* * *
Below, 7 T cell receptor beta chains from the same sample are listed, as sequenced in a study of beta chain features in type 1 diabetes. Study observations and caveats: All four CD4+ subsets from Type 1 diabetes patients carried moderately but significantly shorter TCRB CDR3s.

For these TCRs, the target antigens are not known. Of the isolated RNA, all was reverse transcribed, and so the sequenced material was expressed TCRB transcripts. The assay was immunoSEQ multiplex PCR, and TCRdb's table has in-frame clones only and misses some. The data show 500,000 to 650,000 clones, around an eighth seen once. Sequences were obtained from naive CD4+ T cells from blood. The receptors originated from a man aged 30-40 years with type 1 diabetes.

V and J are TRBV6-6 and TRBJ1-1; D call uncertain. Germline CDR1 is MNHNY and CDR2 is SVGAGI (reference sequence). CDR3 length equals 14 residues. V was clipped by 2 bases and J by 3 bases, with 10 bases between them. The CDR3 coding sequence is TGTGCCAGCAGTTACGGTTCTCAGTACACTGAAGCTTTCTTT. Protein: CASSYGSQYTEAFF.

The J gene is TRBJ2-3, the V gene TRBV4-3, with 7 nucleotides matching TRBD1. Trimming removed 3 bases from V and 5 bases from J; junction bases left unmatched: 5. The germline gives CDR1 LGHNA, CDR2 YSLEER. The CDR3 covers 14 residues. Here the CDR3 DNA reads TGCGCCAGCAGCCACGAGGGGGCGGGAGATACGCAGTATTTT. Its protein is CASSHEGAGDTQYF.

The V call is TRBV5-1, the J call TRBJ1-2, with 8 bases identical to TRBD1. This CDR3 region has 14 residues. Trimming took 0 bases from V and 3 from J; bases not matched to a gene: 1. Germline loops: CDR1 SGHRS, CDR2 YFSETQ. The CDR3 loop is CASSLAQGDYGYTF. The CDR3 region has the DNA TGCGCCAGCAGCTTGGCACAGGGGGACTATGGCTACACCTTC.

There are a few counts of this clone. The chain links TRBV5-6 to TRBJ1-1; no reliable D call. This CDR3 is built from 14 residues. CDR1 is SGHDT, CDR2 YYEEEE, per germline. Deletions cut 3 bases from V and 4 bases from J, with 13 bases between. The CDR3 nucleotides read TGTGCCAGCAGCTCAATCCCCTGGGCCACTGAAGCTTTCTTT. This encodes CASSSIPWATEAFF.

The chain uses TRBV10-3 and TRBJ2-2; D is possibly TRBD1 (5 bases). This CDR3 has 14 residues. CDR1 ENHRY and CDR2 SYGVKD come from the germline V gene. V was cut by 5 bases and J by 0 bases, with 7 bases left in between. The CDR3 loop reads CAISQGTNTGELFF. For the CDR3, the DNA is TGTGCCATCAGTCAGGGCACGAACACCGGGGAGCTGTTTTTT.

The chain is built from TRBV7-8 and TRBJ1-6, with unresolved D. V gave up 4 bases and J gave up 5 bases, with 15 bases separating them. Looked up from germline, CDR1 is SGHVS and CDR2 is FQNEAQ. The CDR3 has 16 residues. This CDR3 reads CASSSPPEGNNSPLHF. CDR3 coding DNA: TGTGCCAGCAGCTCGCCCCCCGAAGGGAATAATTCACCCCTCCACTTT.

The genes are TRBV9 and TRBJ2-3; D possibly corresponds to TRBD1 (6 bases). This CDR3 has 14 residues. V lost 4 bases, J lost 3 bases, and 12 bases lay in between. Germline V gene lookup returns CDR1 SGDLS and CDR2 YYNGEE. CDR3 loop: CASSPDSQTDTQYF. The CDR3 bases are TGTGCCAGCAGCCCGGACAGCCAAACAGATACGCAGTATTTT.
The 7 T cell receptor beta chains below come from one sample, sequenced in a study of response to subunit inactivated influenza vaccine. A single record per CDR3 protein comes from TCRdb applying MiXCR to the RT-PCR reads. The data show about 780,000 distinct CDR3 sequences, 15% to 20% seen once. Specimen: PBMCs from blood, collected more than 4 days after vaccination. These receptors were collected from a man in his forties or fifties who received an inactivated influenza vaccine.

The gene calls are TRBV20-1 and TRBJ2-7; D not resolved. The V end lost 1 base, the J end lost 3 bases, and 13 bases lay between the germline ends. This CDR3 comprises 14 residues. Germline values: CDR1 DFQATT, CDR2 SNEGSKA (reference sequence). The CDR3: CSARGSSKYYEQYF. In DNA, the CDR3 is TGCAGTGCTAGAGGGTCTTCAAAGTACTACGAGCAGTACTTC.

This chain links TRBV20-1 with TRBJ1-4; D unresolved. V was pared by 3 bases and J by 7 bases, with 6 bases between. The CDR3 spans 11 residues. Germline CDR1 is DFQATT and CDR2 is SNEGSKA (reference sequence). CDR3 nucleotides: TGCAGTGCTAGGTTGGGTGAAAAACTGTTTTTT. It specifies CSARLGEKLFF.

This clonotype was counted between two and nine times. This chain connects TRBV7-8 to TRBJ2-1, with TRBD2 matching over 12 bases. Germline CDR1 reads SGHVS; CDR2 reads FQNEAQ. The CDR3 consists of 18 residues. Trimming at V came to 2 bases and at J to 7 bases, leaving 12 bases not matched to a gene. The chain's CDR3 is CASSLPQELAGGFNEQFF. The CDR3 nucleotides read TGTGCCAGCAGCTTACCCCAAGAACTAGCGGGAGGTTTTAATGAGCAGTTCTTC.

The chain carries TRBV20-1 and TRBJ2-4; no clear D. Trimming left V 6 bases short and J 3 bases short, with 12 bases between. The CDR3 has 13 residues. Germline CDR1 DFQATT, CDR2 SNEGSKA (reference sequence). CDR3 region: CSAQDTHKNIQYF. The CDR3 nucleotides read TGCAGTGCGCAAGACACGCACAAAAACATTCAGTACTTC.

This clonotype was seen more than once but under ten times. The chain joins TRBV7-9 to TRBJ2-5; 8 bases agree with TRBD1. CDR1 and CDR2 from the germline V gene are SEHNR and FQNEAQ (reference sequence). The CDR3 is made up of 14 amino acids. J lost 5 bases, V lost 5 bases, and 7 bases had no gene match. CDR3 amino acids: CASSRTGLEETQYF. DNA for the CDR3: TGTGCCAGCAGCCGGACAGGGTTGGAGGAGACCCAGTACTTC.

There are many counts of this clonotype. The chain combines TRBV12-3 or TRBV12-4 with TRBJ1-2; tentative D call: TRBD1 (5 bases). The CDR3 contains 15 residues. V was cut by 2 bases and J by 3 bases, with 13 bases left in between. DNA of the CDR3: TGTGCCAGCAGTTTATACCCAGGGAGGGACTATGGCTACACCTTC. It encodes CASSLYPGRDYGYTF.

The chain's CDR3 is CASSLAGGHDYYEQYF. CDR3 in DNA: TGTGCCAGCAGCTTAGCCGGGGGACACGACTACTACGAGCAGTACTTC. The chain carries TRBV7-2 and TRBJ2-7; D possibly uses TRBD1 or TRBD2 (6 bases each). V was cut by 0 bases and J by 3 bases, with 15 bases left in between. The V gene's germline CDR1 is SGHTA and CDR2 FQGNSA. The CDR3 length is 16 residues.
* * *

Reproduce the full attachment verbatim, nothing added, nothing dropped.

Below, 7 T cell receptor beta chains from the same sample are listed, as sequenced in a study of beta chain features in type 1 diabetes. Study observations and caveats: All four CD4+ subsets from Type 1 diabetes patients carried moderately but significantly shorter TCRB CDR3s.

For these TCRs, the target antigens are not known. Of the isolated RNA, all was reverse transcribed, and so the sequenced material was expressed TCRB transcripts. The assay was immunoSEQ multiplex PCR, and TCRdb's table has in-frame clones only and misses some. The data show 500,000 to 650,000 clones, around an eighth seen once. Sequences were obtained from naive CD4+ T cells from blood. The receptors originated from a man aged 30-40 years with type 1 diabetes.

V and J are TRBV6-6 and TRBJ1-1; D call uncertain. Germline CDR1 is MNHNY and CDR2 is SVGAGI (reference sequence). CDR3 length equals 14 residues. V was clipped by 2 bases and J by 3 bases, with 10 bases between them. The CDR3 coding sequence is TGTGCCAGCAGTTACGGTTCTCAGTACACTGAAGCTTTCTTT. Protein: CASSYGSQYTEAFF.

The J gene is TRBJ2-3, the V gene TRBV4-3, with 7 nucleotides matching TRBD1. Trimming removed 3 bases from V and 5 bases from J; junction bases left unmatched: 5. The germline gives CDR1 LGHNA, CDR2 YSLEER. The CDR3 covers 14 residues. Here the CDR3 DNA reads TGCGCCAGCAGCCACGAGGGGGCGGGAGATACGCAGTATTTT. Its protein is CASSHEGAGDTQYF.

The V call is TRBV5-1, the J call TRBJ1-2, with 8 bases identical to TRBD1. This CDR3 region has 14 residues. Trimming took 0 bases from V and 3 from J; bases not matched to a gene: 1. Germline loops: CDR1 SGHRS, CDR2 YFSETQ. The CDR3 loop is CASSLAQGDYGYTF. The CDR3 region has the DNA TGCGCCAGCAGCTTGGCACAGGGGGACTATGGCTACACCTTC.

There are a few counts of this clone. The chain links TRBV5-6 to TRBJ1-1; no reliable D call. This CDR3 is built from 14 residues. CDR1 is SGHDT, CDR2 YYEEEE, per germline. Deletions cut 3 bases from V and 4 bases from J, with 13 bases between. The CDR3 nucleotides read TGTGCCAGCAGCTCAATCCCCTGGGCCACTGAAGCTTTCTTT. This encodes CASSSIPWATEAFF.

The chain uses TRBV10-3 and TRBJ2-2; D is possibly TRBD1 (5 bases). This CDR3 has 14 residues. CDR1 ENHRY and CDR2 SYGVKD come from the germline V gene. V was cut by 5 bases and J by 0 bases, with 7 bases left in between. The CDR3 loop reads CAISQGTNTGELFF. For the CDR3, the DNA is TGTGCCATCAGTCAGGGCACGAACACCGGGGAGCTGTTTTTT.

The chain is built from TRBV7-8 and TRBJ1-6, with unresolved D. V gave up 4 bases and J gave up 5 bases, with 15 bases separating them. Looked up from germline, CDR1 is SGHVS and CDR2 is FQNEAQ. The CDR3 has 16 residues. This CDR3 reads CASSSPPEGNNSPLHF. CDR3 coding DNA: TGTGCCAGCAGCTCGCCCCCCGAAGGGAATAATTCACCCCTCCACTTT.

The genes are TRBV9 and TRBJ2-3; D possibly corresponds to TRBD1 (6 bases). This CDR3 has 14 residues. V lost 4 bases, J lost 3 bases, and 12 bases lay in between. Germline V gene lookup returns CDR1 SGDLS and CDR2 YYNGEE. CDR3 loop: CASSPDSQTDTQYF. The CDR3 bases are TGTGCCAGCAGCCCGGACAGCCAAACAGATACGCAGTATTTT.
The 7 T cell receptor beta chains below come from one sample, sequenced in a study of response to subunit inactivated influenza vaccine. A single record per CDR3 protein comes from TCRdb applying MiXCR to the RT-PCR reads. The data show about 780,000 distinct CDR3 sequences, 15% to 20% seen once. Specimen: PBMCs from blood, collected more than 4 days after vaccination. These receptors were collected from a man in his forties or fifties who received an inactivated influenza vaccine.

The gene calls are TRBV20-1 and TRBJ2-7; D not resolved. The V end lost 1 base, the J end lost 3 bases, and 13 bases lay between the germline ends. This CDR3 comprises 14 residues. Germline values: CDR1 DFQATT, CDR2 SNEGSKA (reference sequence). The CDR3: CSARGSSKYYEQYF. In DNA, the CDR3 is TGCAGTGCTAGAGGGTCTTCAAAGTACTACGAGCAGTACTTC.

This chain links TRBV20-1 with TRBJ1-4; D unresolved. V was pared by 3 bases and J by 7 bases, with 6 bases between. The CDR3 spans 11 residues. Germline CDR1 is DFQATT and CDR2 is SNEGSKA (reference sequence). CDR3 nucleotides: TGCAGTGCTAGGTTGGGTGAAAAACTGTTTTTT. It specifies CSARLGEKLFF.

This clonotype was counted between two and nine times. This chain connects TRBV7-8 to TRBJ2-1, with TRBD2 matching over 12 bases. Germline CDR1 reads SGHVS; CDR2 reads FQNEAQ. The CDR3 consists of 18 residues. Trimming at V came to 2 bases and at J to 7 bases, leaving 12 bases not matched to a gene. The chain's CDR3 is CASSLPQELAGGFNEQFF. The CDR3 nucleotides read TGTGCCAGCAGCTTACCCCAAGAACTAGCGGGAGGTTTTAATGAGCAGTTCTTC.

The chain carries TRBV20-1 and TRBJ2-4; no clear D. Trimming left V 6 bases short and J 3 bases short, with 12 bases between. The CDR3 has 13 residues. Germline CDR1 DFQATT, CDR2 SNEGSKA (reference sequence). CDR3 region: CSAQDTHKNIQYF. The CDR3 nucleotides read TGCAGTGCGCAAGACACGCACAAAAACATTCAGTACTTC.

This clonotype was seen more than once but under ten times. The chain joins TRBV7-9 to TRBJ2-5; 8 bases agree with TRBD1. CDR1 and CDR2 from the germline V gene are SEHNR and FQNEAQ (reference sequence). The CDR3 is made up of 14 amino acids. J lost 5 bases, V lost 5 bases, and 7 bases had no gene match. CDR3 amino acids: CASSRTGLEETQYF. DNA for the CDR3: TGTGCCAGCAGCCGGACAGGGTTGGAGGAGACCCAGTACTTC.

There are many counts of this clonotype. The chain combines TRBV12-3 or TRBV12-4 with TRBJ1-2; tentative D call: TRBD1 (5 bases). The CDR3 contains 15 residues. V was cut by 2 bases and J by 3 bases, with 13 bases left in between. DNA of the CDR3: TGTGCCAGCAGTTTATACCCAGGGAGGGACTATGGCTACACCTTC. It encodes CASSLYPGRDYGYTF.

The chain's CDR3 is CASSLAGGHDYYEQYF. CDR3 in DNA: TGTGCCAGCAGCTTAGCCGGGGGACACGACTACTACGAGCAGTACTTC. The chain carries TRBV7-2 and TRBJ2-7; D possibly uses TRBD1 or TRBD2 (6 bases each). V was cut by 0 bases and J by 3 bases, with 15 bases left in between. The V gene's germline CDR1 is SGHTA and CDR2 FQGNSA. The CDR3 length is 16 residues.